Advanced technologies derived from research on ASIMO have also benefited other Honda business lines. For example, the Vehicle Stability Assistance (VSA) used in the Honda Civic, along with technologies in the championship-winning Honda Moto GP motorcycles had their genesis in Honda's robotics research program.
Later this summer, the new ASIMO will follow in the footsteps of its predecessor to become a daily performer at Disneyland's Tomorrowland.
In 1997, Deep Blue became the first computer to win against a human chess champion, when it defeated Garry Kasparov. In 2011, IBM's Watson competed on the Jeopardy! quiz show against former winners Brad Rutter and Ken Jennings, defeating them both. Now, another competition between man and machine is about to unfold. On Tuesday 11th March, KUKA – a German manufacturer of high-end industrial robots – will open its first plant in Shanghai, China. The opening will be celebrated with a table tennis match between their KR AGILUS robot and Tim Boll, the German champion. This event is intended to demonstrate the speed, precision and flexibility of KUKA's industrial robots. For more information, click here.
Dan Barry is an engineer and scientist, currently serving as the Co-Chair of Artificial Intelligence and Robotics at Singularity University. In 2005, he started his own company, Denbar Robotics, that creates robotic assistants for home and commercial use. In 2011 he co-founded 9th Sense, a company that sells telepresence robots. He has seven patents, has published over 50 articles in scientific journals, and is a former NASA astronaut. In this video, Barry asks the question: "How are we going to know that a robot is self-aware?"
Headquartered in New York City's "Silicon Alley", the new Watson Group formed by IBM will fuel innovative products and startups – introducing cloud solutions to accelerate research, visualise Big Data and enable analytics exploration.
IBM today announced it will establish the IBM Watson Group, a new business unit dedicated to the development and commercialisation of cloud-delivered cognitive innovations. The move signifies a strategic shift by IBM to accelerate into the marketplace a new class of software, services and apps that can "think", improve by learning, and discover answers and insights to complex questions from massive amounts of Big Data.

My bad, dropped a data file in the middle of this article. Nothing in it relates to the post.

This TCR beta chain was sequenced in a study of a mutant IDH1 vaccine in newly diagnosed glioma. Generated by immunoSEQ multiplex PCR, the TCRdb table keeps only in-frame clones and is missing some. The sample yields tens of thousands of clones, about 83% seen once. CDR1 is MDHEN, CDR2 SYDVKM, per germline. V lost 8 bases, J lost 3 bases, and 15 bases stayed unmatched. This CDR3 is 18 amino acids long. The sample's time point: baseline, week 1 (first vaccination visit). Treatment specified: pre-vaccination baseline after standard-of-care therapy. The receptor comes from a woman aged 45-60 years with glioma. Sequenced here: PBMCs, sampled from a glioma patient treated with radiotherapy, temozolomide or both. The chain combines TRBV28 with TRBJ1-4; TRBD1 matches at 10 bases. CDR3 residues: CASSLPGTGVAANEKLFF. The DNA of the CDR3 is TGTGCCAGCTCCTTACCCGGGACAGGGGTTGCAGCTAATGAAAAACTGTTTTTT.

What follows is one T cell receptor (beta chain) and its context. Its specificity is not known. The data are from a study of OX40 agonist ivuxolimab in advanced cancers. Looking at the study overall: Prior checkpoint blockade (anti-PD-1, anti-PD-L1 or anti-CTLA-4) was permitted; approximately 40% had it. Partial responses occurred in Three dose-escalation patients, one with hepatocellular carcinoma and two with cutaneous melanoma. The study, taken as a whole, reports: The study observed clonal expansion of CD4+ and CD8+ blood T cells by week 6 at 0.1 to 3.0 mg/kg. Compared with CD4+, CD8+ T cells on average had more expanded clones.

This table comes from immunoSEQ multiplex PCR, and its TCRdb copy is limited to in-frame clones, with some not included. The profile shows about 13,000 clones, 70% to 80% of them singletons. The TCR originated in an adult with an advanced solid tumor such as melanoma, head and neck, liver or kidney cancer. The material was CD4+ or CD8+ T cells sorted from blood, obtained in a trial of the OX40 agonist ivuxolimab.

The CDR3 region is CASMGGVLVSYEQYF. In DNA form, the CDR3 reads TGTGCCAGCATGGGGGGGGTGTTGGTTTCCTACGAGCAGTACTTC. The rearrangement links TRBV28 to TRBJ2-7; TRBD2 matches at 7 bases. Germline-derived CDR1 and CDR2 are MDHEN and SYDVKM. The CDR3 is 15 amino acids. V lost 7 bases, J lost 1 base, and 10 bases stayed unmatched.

IBM will invest more than $1 billion into the Watson Group, focusing on research and development to bring cloud-delivered cognitive applications and services to market. This will include $100 million available for venture investments to support IBM's recently launched ecosystem of start-ups and businesses, which are building a new class of cognitive apps powered by Watson, in the IBM Watson Developers Cloud.
According to technology research firm Gartner, smart machines will be the most disruptive change ever brought about by information technology, and can make people more effective, empowering them to do "the impossible."
The IBM Watson Group will have a new headquarters at 51 Astor Place in New York City's "Silicon Alley" technology hub, leveraging the talents of 2,000 professionals, whose goal is to design, develop and accelerate the adoption of Watson cognitive technologies that transform industries and professions. The new group will tap subject matter experts from IBM's Research, Services, Software and Systems divisions, as well as industry experts who will identify markets that cognitive computing can disrupt and evolve, such as healthcare, financial services, retail, travel and telecommunications.